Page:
Don’t implement a known concept differently

Published on and tagged with cakephp  software engineering

If you look at the source code of CakePHP you find sometimes a piece of code where you have to say to yourself: “Wow, that’s a cool example of a bad practice! That could be used to teach principle x!” (of course, you will find such examples in other projects, too)

I found one such example as I used the core class ClassRegistry in a scenario which could be simplified as shown below:

class A {
    function id() {
        return 'A';
class B {
    function id() {
        return 'B';

$a = new A();
$b = new B();
ClassRegistry::addObject('test', $a);
ClassRegistry::addObject('test', $b);
$class = ClassRegistry::getObject('test');
echo $class->id();

What will be the output of this example? As you may guess the output is not “B” but “A”. Not really what you would expect. If we look at the code of the addObject method (rev. 5671) we see the reason for this result:

 * Add $object to the registry, associating it with the name $key.
 * @param string $key	Key for the object in registry
 * @param mixed $object	Object to store
 * @access public
function addObject($key, &$object) {
    $_this =& ClassRegistry::getInstance();
    $key = Inflector::underscore($key);
    if (array_key_exists($key, $_this->__objects) === false) {
        $_this->__objects[$key] = &$object;

An object gets only added to the registry if the respective key is not already used. If the key already exists, nothing happens and no error is thrown. So, to be sure your object gets added, you have to call removeObject() first… I don’t know why it was implemented in this way and at the moment I can’t imagine a reason why it was realized like that.

Ok, what could be done better?

The easiest and, in my opinion, the best solution is to implement it in the same way other structures to store key/value pairs work, i.e. an object with a certain key gets overwritten if a new object is added with the same key. To get this functionality, only the check for the key existence has to be removed.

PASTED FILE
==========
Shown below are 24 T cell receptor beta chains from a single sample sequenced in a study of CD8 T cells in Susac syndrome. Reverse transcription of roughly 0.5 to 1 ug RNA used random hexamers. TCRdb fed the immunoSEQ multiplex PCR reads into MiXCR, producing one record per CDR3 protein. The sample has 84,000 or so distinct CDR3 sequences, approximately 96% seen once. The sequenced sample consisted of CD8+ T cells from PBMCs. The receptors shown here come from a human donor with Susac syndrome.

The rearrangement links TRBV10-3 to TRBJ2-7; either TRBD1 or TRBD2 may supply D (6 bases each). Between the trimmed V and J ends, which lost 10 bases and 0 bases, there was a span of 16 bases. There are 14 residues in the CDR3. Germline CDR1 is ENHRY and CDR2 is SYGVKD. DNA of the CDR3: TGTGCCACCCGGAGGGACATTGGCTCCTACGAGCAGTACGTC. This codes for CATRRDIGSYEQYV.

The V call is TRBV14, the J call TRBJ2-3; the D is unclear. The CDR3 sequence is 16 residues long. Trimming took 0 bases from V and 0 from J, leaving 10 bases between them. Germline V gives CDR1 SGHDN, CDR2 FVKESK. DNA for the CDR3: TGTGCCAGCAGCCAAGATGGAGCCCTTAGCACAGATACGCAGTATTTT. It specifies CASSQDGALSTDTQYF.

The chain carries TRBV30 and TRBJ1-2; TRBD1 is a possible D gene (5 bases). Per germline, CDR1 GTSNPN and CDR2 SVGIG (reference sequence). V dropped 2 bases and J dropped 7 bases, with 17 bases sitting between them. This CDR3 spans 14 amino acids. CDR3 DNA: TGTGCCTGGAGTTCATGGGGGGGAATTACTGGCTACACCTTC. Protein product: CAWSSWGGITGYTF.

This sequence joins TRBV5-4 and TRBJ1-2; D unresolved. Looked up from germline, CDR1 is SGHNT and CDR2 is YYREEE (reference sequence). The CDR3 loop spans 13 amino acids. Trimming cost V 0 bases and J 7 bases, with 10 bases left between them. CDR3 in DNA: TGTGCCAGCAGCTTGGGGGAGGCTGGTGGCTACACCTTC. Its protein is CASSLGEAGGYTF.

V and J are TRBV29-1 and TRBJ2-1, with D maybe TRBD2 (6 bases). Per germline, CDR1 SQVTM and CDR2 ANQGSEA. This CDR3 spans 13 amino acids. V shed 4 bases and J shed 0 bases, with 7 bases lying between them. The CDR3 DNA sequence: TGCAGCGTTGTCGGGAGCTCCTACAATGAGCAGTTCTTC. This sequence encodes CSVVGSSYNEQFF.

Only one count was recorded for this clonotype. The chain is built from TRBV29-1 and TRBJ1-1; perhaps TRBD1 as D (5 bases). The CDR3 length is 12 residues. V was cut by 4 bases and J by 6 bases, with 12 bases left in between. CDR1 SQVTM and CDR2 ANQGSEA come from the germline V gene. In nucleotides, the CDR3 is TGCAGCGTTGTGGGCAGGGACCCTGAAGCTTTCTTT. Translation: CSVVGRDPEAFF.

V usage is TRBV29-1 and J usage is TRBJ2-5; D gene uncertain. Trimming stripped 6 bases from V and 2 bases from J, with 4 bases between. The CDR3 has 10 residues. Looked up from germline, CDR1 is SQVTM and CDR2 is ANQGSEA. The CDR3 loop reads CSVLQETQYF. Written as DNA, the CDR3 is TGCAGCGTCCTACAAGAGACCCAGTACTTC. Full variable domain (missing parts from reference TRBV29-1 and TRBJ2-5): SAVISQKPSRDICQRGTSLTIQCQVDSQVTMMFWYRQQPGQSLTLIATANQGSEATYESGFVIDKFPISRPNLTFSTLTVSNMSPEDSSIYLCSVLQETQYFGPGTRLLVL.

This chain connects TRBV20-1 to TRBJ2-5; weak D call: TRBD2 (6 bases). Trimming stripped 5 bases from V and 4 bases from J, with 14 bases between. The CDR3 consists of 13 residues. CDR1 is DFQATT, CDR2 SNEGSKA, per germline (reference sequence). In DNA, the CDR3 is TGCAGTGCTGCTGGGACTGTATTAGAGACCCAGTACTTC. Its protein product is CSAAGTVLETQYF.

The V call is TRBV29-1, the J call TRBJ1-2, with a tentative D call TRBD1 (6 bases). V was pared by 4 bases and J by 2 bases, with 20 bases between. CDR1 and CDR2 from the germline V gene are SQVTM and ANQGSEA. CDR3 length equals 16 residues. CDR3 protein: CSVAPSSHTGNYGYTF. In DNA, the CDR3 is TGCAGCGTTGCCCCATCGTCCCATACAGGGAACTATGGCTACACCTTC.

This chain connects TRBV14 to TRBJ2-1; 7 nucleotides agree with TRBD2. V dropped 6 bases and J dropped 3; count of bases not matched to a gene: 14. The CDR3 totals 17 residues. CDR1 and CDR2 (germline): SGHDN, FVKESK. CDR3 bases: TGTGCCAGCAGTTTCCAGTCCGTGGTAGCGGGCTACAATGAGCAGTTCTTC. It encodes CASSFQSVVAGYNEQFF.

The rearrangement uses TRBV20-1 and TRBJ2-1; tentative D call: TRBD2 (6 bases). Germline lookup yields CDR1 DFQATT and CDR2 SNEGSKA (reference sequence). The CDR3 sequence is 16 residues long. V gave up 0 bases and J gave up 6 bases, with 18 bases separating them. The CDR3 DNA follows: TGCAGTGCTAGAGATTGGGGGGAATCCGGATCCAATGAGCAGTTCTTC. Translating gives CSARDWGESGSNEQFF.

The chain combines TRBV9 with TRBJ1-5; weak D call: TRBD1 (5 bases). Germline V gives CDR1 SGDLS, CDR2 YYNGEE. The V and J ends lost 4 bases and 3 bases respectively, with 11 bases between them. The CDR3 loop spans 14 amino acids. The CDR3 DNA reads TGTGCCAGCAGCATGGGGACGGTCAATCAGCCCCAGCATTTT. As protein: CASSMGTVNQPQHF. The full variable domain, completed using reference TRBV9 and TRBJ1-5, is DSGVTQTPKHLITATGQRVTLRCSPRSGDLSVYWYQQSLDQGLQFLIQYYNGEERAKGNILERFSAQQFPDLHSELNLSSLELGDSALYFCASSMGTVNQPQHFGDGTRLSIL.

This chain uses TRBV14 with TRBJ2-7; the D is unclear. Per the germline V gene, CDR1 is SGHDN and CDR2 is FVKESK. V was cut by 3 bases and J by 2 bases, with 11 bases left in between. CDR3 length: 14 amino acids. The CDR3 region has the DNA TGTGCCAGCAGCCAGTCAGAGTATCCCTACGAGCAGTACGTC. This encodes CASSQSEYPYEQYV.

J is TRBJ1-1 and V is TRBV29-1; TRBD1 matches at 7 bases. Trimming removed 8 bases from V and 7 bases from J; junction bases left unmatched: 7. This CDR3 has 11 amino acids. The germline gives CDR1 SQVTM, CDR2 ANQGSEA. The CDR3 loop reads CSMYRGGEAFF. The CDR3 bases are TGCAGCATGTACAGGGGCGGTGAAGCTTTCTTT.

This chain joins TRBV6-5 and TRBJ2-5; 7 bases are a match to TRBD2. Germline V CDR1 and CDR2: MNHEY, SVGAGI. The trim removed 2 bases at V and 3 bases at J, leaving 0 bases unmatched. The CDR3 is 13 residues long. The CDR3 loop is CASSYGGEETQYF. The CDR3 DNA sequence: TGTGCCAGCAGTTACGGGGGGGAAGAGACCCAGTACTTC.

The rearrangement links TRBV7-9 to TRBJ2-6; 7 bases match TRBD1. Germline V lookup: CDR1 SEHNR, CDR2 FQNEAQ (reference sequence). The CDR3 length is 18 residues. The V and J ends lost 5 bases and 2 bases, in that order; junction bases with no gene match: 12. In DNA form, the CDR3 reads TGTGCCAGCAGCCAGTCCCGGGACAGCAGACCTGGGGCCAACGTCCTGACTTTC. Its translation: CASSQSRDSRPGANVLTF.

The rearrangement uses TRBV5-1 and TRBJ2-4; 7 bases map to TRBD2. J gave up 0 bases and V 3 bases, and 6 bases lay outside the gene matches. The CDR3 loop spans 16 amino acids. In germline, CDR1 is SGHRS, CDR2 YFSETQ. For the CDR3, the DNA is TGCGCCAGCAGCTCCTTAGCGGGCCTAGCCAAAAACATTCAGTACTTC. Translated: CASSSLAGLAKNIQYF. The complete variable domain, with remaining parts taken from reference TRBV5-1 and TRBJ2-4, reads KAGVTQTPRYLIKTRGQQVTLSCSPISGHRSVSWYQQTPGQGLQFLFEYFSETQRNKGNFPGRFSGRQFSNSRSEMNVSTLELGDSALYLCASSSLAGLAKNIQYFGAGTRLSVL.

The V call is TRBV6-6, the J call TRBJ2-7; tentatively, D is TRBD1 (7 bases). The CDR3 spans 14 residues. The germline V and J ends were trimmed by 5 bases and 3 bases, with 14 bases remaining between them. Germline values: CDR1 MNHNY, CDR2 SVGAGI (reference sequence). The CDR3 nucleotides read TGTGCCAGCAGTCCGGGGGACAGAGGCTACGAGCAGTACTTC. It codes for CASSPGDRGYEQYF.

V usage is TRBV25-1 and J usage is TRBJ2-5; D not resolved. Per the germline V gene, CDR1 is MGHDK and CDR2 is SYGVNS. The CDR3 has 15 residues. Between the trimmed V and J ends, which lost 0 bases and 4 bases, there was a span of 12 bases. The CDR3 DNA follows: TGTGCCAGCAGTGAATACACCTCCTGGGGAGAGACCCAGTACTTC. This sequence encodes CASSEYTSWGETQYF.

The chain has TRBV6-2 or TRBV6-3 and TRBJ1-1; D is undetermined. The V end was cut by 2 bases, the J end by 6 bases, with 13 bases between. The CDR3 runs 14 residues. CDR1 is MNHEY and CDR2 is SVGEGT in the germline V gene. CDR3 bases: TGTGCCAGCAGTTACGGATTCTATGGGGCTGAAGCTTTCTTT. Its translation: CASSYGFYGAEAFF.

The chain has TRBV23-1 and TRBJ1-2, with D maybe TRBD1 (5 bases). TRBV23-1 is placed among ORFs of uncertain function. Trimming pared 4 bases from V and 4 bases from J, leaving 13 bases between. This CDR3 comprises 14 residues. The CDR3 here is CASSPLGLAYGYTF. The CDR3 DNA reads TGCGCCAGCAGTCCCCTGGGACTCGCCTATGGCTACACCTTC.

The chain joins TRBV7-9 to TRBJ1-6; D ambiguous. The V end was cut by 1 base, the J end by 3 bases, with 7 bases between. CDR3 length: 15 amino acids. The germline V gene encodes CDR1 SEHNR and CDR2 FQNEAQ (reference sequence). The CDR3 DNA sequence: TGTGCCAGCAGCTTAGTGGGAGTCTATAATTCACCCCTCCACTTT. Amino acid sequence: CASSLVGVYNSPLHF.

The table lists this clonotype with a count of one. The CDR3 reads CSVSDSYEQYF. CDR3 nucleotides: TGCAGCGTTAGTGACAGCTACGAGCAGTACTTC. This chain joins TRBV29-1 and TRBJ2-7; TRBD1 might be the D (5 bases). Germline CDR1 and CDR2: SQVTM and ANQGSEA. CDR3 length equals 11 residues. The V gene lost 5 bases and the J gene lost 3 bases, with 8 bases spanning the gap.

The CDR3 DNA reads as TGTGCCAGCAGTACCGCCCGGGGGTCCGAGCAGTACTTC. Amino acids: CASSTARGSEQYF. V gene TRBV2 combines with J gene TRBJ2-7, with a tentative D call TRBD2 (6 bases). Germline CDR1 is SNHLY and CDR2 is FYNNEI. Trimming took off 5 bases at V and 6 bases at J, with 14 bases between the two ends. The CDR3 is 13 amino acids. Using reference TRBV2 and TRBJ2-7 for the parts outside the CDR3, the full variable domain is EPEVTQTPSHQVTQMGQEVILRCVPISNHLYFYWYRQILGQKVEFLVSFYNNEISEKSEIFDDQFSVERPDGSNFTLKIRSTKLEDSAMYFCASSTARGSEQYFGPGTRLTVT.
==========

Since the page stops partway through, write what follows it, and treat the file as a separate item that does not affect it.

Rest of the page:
If you want to keep the functionality as it is implemented now, then I think you have to do two changes: modify the API comment so that it describes what the method really does, and throw an error if someone tries to add an object with a key that already exists.

The main lesson for me from this example is: Don’t implement a known concept differently, unless you have a very good reason to do so.

19 comments baked

  • unbeliever

    The main lesson for me from this example is: don’t forget there is ClassRegistry::isKeySet() method implemented.

  • Tarique Sani

    FWIW – for me the behavior is very correct – All that is needed is a a Warning generated when an attempt is made to overwrite a key

  • Fallenjehova

    I agree with cakebaker.

    Registries work as arrays, everyone knows how array works, why changing it?

    After all, cake advocates convention.

  • Brendon Kozlowski

    I can’t wait for the time when Cake removes PHP4 support and we can use Exceptions.

  • nate

    Interesting. The main take-away for me is that you’re advocating the ability to overwrite previously-written data, which, if you actually understood the use case for ClassRegistry (i.e. what it was originally designed for), you’d realize that such a behavior is counterproductive and not wanted.

    In fact, in this case I wouldn’t even say an overwrite condition is exception-worthy. At best I’d go for something like this:

    Honestly Daniel, for someone who (ostensibly) knows the core as well as you, I’d have expected better. Maybe I’m just not understanding your point here, but this post just makes it sound like you’re just nitpicking for the sake of nitpicking, and it just comes off as cluelessness.

  • Mariano Iglesias

    @nate: completely agree with your last paragraph. So long with the intention of “keep writing about CakePHP”. This blog feels more like “finding stuff to complain about CakePHP” now. Guess cake bakers will have to look for new blogs now. Thankfully there are a lot!

  • Jeff Loiselle aka phishy

    CakePHP is awesome.

  • cakebaker

    @all: Thanks for your comments!